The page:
Immigration Reform, Competition Make Labor Harder to Find on Farms

Labor scarcity and wage inflation threaten the rural economy and put additional stress on the profitability of agriculture industry according to a study by CoBank.

Manual laborers are chasing higher wages offered in industries like transportation, construction, hospitality and mining, forcing agriculture employers to increase wages at a faster rate to compete.

The scarcity of farm labor is also aggravated by the shrinking number of migrant workers. In addition to immigration controls like tightening borders and increased immigration enforcement, birthrates in Mexico are falling and populations are moving toward urban areas, leaving fewer people with agricultural backgrounds who would be interested in U.S. farm work.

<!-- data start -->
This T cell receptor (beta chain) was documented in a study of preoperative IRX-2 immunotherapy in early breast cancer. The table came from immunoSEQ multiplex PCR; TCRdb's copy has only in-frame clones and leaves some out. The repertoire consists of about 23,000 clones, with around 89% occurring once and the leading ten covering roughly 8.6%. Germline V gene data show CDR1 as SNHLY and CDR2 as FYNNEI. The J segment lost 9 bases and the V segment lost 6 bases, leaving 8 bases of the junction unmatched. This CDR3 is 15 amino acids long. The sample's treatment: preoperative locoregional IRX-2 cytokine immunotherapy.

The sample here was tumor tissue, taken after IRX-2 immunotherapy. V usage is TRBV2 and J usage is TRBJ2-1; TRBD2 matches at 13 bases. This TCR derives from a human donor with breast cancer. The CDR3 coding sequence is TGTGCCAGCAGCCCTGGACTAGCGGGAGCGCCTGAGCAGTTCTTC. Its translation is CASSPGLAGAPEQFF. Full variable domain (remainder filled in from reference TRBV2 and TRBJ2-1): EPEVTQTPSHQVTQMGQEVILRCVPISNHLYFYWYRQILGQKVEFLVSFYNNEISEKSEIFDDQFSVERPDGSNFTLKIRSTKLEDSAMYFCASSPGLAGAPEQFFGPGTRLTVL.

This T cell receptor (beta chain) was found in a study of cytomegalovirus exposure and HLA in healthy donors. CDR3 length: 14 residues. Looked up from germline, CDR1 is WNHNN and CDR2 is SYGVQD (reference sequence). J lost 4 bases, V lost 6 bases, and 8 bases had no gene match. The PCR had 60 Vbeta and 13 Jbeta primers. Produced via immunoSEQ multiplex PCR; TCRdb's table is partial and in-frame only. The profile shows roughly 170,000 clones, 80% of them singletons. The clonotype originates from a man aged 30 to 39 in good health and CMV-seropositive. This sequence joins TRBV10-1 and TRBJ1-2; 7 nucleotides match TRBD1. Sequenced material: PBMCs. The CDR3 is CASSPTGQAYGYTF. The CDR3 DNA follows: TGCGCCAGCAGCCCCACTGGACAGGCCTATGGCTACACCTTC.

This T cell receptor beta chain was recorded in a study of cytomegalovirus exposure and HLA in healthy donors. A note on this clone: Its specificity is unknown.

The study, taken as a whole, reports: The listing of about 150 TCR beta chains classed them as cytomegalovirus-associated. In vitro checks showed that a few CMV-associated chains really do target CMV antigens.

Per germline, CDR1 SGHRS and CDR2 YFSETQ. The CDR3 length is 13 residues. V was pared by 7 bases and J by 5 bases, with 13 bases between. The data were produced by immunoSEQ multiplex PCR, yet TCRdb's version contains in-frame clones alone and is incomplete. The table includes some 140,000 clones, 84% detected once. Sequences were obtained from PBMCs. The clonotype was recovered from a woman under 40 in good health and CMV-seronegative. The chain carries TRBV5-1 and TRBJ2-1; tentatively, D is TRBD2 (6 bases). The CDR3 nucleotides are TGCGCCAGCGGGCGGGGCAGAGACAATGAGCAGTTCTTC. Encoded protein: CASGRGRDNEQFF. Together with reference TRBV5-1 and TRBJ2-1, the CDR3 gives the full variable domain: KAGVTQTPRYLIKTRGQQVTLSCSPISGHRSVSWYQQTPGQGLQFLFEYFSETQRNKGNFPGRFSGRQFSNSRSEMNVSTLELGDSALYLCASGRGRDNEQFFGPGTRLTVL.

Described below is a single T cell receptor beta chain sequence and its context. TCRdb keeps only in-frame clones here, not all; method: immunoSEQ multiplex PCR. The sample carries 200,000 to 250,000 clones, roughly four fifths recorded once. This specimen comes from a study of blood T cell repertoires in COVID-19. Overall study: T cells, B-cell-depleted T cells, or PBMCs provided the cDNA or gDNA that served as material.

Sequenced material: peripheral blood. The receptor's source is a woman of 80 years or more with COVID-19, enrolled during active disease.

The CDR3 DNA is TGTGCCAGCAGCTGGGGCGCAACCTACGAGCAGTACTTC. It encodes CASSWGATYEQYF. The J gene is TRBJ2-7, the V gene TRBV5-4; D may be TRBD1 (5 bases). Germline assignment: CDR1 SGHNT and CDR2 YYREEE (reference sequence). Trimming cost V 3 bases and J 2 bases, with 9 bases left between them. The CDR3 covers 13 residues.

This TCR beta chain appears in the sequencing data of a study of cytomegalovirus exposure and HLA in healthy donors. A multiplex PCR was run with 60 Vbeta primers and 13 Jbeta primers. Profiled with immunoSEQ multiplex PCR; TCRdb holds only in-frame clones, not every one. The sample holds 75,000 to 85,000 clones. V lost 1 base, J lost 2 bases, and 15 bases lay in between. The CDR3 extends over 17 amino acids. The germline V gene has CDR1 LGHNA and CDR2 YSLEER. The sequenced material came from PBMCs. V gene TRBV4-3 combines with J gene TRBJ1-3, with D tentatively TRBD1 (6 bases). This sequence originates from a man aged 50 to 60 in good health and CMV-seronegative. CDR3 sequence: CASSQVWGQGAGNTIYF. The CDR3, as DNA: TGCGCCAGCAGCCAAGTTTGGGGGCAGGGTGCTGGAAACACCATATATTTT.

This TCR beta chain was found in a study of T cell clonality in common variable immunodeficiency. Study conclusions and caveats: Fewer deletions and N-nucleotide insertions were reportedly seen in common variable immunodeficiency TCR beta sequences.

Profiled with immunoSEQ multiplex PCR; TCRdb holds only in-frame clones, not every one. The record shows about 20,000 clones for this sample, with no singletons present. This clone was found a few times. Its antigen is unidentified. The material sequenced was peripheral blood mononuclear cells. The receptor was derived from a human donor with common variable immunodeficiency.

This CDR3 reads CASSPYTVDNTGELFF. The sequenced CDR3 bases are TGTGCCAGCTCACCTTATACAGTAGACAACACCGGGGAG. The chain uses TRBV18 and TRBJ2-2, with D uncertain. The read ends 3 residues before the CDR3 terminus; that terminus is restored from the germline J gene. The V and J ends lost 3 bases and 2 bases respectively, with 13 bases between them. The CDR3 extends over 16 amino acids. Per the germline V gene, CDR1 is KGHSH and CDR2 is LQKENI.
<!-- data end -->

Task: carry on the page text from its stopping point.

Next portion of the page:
The CoBank study explains how inflated wages result from scarce labor conditions and features direct accounts from a wide cross-section of agricultural operations detailing the workforce challenges they are currently experiencing. “Labor accounts for a significant share of overall operational costs for many types of farms, particularly specialty crops and dairies. In 2016, labor costs on all farms made up about 10 percent of gross income while in the specialty crop sector, that share was closer to 27 percent.

For more on the study watch the video above from AgDay TV. 

 
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